## Formation of a General Rate of Profit (Average Rate of Profit) and Transformation of the Values of Commodities into Prices of Production

The organic composition of capital depends on its technical composition and on the relative values of the constant and variable capital. The composition is expressed in percentage terms. By assuming a constant rate of surplus value, the effects of changes in the organic composition, on the rate of profit, can be determined. Of course, in practice, the rate of surplus value cannot be held constant, because the same factors that lead to a change in the organic composition of capital also result in changes in the rate of surplus value.

If we have a capital made up in such percentage terms:-

c 80 + v 20 + s 20; s' = 100%, C = 100, r' = 20%.

But, the constant capital here comprises both fixed and circulating capital. It is only the latter plus the wear and tear component of the fixed capital, plus the variable capital that comprises the cost-price of the commodity. In order to determine that we would need to know the absolute rather than percentage values involved. For example, the above might be:-

£240 fixed capital + £80 circulating constant capital + £80 variable capital + £80 surplus value.

Of the fixed capital, 10% might constitute wear and tear. So, then:-

d 24 + c 80 + v 80 + s 80 = 264.

The cost price would be £184.

“But since this circumstance has absolutely no bearing on the rate of profit, and hence, in the present analysis, we shall assume, for the sake of simplicity, that the constant capital is everywhere uniformly and entirely transferred to the annual product of the capitals. It is further assumed that the capitals in the different spheres of production annually realise the same quantities of surplus-value proportionate to the magnitude of their variable parts. For the present, therefore, we disregard the difference which may be produced in this respect by variations in the duration of turnovers.” (p 154)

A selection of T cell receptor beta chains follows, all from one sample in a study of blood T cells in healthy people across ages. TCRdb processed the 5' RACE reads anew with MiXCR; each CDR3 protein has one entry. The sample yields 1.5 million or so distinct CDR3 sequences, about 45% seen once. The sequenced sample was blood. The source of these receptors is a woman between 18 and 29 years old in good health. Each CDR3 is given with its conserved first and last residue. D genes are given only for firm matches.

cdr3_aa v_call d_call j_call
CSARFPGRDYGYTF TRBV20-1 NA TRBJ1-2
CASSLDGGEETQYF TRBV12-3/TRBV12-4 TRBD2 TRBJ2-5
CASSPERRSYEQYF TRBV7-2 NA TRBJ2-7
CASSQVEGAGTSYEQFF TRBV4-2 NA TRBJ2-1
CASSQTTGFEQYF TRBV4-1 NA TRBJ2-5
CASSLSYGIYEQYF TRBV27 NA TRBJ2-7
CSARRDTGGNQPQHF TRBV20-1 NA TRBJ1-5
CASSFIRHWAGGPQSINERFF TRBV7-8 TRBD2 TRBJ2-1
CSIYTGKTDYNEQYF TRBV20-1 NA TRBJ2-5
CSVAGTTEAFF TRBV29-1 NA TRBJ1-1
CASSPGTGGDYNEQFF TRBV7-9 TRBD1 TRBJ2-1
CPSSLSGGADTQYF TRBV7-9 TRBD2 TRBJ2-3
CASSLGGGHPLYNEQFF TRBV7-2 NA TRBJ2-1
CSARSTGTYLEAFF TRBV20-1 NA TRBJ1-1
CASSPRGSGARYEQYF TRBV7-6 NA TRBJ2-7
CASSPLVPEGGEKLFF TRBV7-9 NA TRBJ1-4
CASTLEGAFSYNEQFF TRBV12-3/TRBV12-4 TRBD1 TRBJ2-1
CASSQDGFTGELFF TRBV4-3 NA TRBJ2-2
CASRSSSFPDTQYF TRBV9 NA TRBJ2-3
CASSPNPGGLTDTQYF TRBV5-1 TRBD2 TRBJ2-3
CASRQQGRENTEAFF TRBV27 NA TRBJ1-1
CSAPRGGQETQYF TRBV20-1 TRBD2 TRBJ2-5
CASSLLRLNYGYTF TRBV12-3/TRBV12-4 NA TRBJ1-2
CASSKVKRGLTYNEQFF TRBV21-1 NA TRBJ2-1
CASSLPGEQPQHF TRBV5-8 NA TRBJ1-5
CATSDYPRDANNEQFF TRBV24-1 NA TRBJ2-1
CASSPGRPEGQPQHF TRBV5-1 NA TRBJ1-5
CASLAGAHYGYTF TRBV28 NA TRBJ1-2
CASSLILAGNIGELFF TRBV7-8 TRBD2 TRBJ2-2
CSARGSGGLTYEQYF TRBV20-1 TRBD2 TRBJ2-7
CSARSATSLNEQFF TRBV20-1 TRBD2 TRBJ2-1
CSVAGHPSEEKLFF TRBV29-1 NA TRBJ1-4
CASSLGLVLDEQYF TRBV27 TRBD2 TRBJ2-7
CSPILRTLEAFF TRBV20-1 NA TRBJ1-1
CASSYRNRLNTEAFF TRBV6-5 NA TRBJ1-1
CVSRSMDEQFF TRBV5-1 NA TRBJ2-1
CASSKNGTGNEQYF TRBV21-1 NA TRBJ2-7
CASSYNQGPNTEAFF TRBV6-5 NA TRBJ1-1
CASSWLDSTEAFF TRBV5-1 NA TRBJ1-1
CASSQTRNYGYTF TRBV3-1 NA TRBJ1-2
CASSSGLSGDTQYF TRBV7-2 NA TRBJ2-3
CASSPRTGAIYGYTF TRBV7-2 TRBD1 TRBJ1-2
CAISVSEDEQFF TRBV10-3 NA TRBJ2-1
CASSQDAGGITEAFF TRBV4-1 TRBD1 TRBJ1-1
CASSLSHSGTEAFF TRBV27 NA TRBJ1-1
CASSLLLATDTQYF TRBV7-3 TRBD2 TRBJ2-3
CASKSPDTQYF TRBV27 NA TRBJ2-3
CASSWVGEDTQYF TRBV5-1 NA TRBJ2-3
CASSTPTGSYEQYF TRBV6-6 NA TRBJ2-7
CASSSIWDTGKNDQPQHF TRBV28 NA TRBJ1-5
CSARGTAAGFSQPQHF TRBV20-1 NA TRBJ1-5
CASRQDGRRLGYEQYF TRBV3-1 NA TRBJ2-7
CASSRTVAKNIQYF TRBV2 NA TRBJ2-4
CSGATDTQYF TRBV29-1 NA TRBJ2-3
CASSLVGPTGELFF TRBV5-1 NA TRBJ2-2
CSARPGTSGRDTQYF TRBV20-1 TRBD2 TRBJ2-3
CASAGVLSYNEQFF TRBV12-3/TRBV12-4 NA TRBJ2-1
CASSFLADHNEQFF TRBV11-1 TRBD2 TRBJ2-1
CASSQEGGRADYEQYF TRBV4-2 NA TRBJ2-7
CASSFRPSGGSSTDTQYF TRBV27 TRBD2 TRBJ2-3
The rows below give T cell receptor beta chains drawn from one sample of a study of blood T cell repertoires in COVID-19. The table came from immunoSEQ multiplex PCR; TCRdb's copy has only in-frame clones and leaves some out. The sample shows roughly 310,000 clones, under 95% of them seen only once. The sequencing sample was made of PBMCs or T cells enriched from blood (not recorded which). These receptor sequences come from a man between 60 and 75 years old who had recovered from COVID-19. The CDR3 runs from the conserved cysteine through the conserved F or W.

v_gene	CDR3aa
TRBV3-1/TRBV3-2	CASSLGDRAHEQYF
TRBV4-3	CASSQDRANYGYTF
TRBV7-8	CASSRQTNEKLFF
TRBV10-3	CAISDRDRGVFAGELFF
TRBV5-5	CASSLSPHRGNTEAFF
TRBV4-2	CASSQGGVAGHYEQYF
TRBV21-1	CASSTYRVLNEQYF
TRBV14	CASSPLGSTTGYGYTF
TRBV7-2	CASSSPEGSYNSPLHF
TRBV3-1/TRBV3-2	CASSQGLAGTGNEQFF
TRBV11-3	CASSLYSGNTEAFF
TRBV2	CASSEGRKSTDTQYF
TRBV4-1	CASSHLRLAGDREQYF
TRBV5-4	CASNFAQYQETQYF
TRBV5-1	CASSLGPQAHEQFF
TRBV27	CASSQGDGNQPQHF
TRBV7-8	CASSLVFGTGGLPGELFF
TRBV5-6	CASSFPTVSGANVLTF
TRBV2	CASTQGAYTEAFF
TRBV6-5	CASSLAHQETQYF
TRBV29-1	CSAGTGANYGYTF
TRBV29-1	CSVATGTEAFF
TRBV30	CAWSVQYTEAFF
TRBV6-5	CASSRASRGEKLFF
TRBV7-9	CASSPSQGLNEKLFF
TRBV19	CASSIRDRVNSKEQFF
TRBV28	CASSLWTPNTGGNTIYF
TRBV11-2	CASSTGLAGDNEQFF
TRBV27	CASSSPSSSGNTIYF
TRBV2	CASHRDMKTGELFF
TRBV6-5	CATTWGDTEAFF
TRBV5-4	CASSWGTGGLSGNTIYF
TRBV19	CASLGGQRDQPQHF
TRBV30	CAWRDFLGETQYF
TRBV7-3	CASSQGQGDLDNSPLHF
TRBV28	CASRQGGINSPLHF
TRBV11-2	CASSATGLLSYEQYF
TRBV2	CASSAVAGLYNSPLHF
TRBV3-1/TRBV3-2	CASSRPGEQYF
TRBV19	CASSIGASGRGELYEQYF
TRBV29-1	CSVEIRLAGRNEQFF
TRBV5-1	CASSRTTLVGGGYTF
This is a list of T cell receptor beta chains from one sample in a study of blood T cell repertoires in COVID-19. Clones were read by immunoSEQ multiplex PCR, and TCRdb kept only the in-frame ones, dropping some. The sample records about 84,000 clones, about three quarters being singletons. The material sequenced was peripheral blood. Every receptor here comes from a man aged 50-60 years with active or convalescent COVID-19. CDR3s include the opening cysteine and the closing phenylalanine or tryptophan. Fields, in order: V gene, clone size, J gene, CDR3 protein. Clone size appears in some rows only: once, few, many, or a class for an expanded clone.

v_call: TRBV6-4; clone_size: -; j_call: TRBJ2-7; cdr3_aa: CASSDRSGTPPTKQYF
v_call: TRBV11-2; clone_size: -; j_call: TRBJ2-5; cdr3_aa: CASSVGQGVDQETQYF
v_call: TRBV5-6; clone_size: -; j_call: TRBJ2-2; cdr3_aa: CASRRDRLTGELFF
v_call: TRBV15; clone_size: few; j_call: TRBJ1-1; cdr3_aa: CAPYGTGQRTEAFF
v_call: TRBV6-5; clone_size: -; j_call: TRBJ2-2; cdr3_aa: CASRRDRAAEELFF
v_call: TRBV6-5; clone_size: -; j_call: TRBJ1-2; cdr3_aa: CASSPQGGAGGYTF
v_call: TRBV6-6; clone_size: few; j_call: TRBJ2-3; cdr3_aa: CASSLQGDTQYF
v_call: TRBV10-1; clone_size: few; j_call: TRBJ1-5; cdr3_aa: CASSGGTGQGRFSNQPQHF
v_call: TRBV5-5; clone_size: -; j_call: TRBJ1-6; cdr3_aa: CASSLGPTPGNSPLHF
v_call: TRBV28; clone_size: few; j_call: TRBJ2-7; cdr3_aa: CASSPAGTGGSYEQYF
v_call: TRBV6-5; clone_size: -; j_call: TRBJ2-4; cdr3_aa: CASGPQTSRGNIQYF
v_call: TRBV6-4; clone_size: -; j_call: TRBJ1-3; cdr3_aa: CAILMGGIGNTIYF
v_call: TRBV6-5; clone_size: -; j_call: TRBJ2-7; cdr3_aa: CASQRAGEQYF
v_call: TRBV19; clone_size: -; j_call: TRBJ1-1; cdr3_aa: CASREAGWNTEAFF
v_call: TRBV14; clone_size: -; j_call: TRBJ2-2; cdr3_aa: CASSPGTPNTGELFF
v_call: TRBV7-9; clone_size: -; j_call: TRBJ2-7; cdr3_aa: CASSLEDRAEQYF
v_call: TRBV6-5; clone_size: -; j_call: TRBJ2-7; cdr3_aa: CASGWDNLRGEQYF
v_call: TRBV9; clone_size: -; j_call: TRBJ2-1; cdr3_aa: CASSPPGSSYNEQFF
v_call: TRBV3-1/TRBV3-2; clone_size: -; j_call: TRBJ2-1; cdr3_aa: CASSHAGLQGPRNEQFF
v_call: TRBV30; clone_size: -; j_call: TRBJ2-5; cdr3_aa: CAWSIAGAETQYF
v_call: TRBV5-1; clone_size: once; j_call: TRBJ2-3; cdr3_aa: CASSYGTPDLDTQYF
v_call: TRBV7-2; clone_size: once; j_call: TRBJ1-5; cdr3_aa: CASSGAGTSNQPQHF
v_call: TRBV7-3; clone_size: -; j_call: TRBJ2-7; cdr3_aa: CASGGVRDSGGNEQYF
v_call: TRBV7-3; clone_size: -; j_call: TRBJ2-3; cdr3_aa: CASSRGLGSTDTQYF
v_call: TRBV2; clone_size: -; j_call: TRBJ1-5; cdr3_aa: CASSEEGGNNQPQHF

Marx demonstrates this with a table of 5 different capitals with different organic compositions, and the same s', and correspondingly different rates of profit.

 Capitals Rate ofSurplus-Value Surplus-Value Value ofProduct Rate ofProfit I. 80c + 20v 100% 20 120 20% II. 70c + 30v 100% 30 130 30% III. 60c + 40v 100% 40 140 40% IV. 85c + 15v 100% 15 115 15% V. 95c + 5v 100% 5 105 5%

In fact, as he says, we could consider these five separate capitals as merely departments within a single enterprise. In that case, the total capital of all five would be the single capital of the firm, the total surplus value, produced by all departments would constitute the firm's profit, and relating it to the firm's capital would give the rate of profit.

Marx seems to have forgotten that he began by saying that, for the purpose of analysis, he would assume that all of the constant capital, “is everywhere uniformly and entirely transferred to the annual product of the capitals”, because he comments,

“But to avoid entirely erroneous conclusions it must not be assumed that all cost-prices = 100.” (p 155)

In other words, he's pointing out that part of the constant capital here comprises fixed capital, only the wear and tear of which enters the cost-price. Emphasising this point, he sets out another table in which the constant capital, in each case, comprises a varying amount of fixed and circulating constant capital. The amount of fixed capital to circulating constant capital, affects the cost-price, but not the rate of profit, because the latter is calculated on the total capital advanced.

By adding the average profit to the cost-price, in each case, we obtain the price of production for that commodity. At that price, each capital advanced, of the same size, obtains the same average rate of profit. Some prices will be above, and some below the respective exchange values of the commodities, but necessarily, the sum of these prices equals the sum of exchange values. The prices above cancel out those below the exchange value.

That is shown in the next table.
 Capitals Rate ofSurplus-Value Surplus-Value Rate ofProfit Usedup c Selling Price Cost-Price I. 80c + 20v 100% 20 20% 50 90 70 II. 70c + 30v 100% 30 30% 51 111 81 III. 60c + 40v 100% 40 40% 51 131 91 IV. 85c + 15v 100% 15 15% 40 70 55 V. 95c + 5v 100% 5 5% 10 20 15 390c + 110v — 110 110% — — — Total 78c + 22v — 22 22% — — — Average
The differences depend on the organic composition of capital. A capital with a high organic composition will produce less surplus value than the average, because it will employ proportionately less labour-power – the source of surplus value. As a result, the exchange value of its product will be lower, because it contains proportionately less surplus value. The opposite is true for capitals with low organic compositions. It should be noted here that the selling price comprises the cost price (c + v plus the wear and tear of fixed capital) plus the surplus value, whereas the rate of profit is calculated on the total capital advanced, i.e. including the whole of the fixed capital.